Maybe Suicide Squad: Kill the Justice League has some great gameplay mechanics and stunning graphics. But any story that warps the Man of Steel into a selfish monster deserving of execution is not one that I want to read, much less play. That's not a game; that's a tragedy.

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Has it really been three weeks since I last mentioned movies? Let's fix that!

25/2034. Aurora Teagarden Mysteries: Haunted by Murder (2022)
Oh, no, is the murderer a... g-g-ghost? No, Shaggy. No it is not. Mom solved this one in the first thirty minutes by simply identifying the least likely suspect. I'm thinking maybe this series is running out of steam.

26/2035. Viva Knievel! (1977)
Have I really not reviewed this movie yet? I feel like I have. And if I haven't, shame on me. It's everything you could want in a Dukes of Hazzard episode plus Gene Kelly in his single worst on-screen performance ever. (When you are being out-acted by a motorcycle stuntman, it's time to hang it up.) The perfect example of a movie so bad it comes out the other side.

27/2036. Free Guy (2021)
I liked it. The script and the director (and Ryan Reynolds) were aware enough of the hows and whys video games are made to maintain their strong satirical point amid the excesses and oversimplifications necessary in crafting a "blockbuster" comedy-actioner for mass market audiences. Kudos.

Drink Coke! (Free Guy)
Gaming goes better with Coke!

28/2037. Mortal Kombat (2021)
This, on the other hand. I mean, it doesn't have an exemplary plot or action sequences, there's no significant characterization, the actors are made of wood, and the dialogue couldn't be worse. On the up side, it was helpful to be reminded why I don't play the Mortal Kombat games anymore.

More to come.

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For the record, Keith, I've found an RPG I hate more than any of The Witchers.

Final Fantasy XV suuuuuuucks.

In the mood for a story-driven RPG and a fan of previous games in the series, I picked it up on in a recent digital sale. The story setup is good. The environment is pretty. But the disappointment set in pretty quickly because those are the only two good things I can say about it. It has terrible gameplay and worse storytelling.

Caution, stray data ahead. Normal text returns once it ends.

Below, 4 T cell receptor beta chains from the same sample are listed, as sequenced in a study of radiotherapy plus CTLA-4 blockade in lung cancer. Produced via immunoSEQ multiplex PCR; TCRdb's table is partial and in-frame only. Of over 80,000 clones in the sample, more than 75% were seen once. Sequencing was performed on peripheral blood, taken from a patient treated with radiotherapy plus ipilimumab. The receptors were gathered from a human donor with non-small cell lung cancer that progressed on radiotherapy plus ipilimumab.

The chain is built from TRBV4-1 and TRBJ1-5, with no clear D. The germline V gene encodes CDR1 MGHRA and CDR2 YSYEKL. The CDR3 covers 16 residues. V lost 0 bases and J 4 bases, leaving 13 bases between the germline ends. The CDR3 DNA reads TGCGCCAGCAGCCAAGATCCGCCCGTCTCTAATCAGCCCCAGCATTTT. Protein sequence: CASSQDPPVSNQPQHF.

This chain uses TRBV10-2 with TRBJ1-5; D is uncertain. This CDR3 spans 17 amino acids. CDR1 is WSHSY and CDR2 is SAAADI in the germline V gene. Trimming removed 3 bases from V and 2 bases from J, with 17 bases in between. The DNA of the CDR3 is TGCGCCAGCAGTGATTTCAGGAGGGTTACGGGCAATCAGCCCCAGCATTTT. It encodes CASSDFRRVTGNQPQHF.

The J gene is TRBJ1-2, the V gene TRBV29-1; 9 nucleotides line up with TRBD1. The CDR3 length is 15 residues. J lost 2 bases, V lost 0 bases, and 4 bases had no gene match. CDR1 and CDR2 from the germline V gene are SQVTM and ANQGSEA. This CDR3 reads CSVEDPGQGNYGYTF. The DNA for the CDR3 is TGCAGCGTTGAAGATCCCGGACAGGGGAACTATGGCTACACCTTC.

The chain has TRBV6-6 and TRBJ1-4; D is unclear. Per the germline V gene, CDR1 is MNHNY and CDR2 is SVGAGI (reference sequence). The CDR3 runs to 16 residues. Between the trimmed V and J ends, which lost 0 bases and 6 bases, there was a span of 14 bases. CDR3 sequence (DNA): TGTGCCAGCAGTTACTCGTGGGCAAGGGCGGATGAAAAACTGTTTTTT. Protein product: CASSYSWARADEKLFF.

According to online game guides, the game has 15 chapters. I put the game down at Chapter 6. Then, a month later, I picked it back up and slogged on, much to my own detriment. Each chapter proved dumber and more frustrating than the one before it. Final Fantasy XV isn't a game but a psychological experiment in masochism. I finally threw in the towel at the end of Chapter 13 (and deleted the game and all my saves from my system) despite realizing that both Chapters 14 and 15 must be better if only because they couldn't possibly be worse.

Oh, well, they can't all be winners. At least I know that the next game I play can't be worse.

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Remember that Kickstarter I linked to back in August? Well, that game is done. Here's a trailer for the completed project:

Watch on

Kickstarter backers already have their copies, and It's getting a public release later this month. I'll post a link to that when I have it.

Thanks to all who helped support us.

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Taken 38 years ago today in a K-Mart photo booth:

8-28-82 K Mart Walter & Trey

I sure did like Pac-Man.

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I don't just stare at the sky! Sometimes I work on coding video games.

For example: Legends of Draxia, a mobile device video game that has just been announced on Kickstarter!

I'm not saying you have to support it, but if you do, thanks in advance.

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Enough politics. It's time to dance!

Those of you who know what this is know why it's here.

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Do you love fantasy? Do you love playing mobile games on your smartphone? Do you love supporting programmers who need to pay expensive veterinarian bills for an aging poodle?

Then have I got something for you!

Cutthroat Caverns for Android and iPhone

Cutthroat Canverns, the competitive cooperative multiplayer dungeon crawling card game is now a single player phone app coded by yours truly.

It's available for purchase for $4.99 via Google Play and Apple App Store.

Thanks for your support.

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To be continued...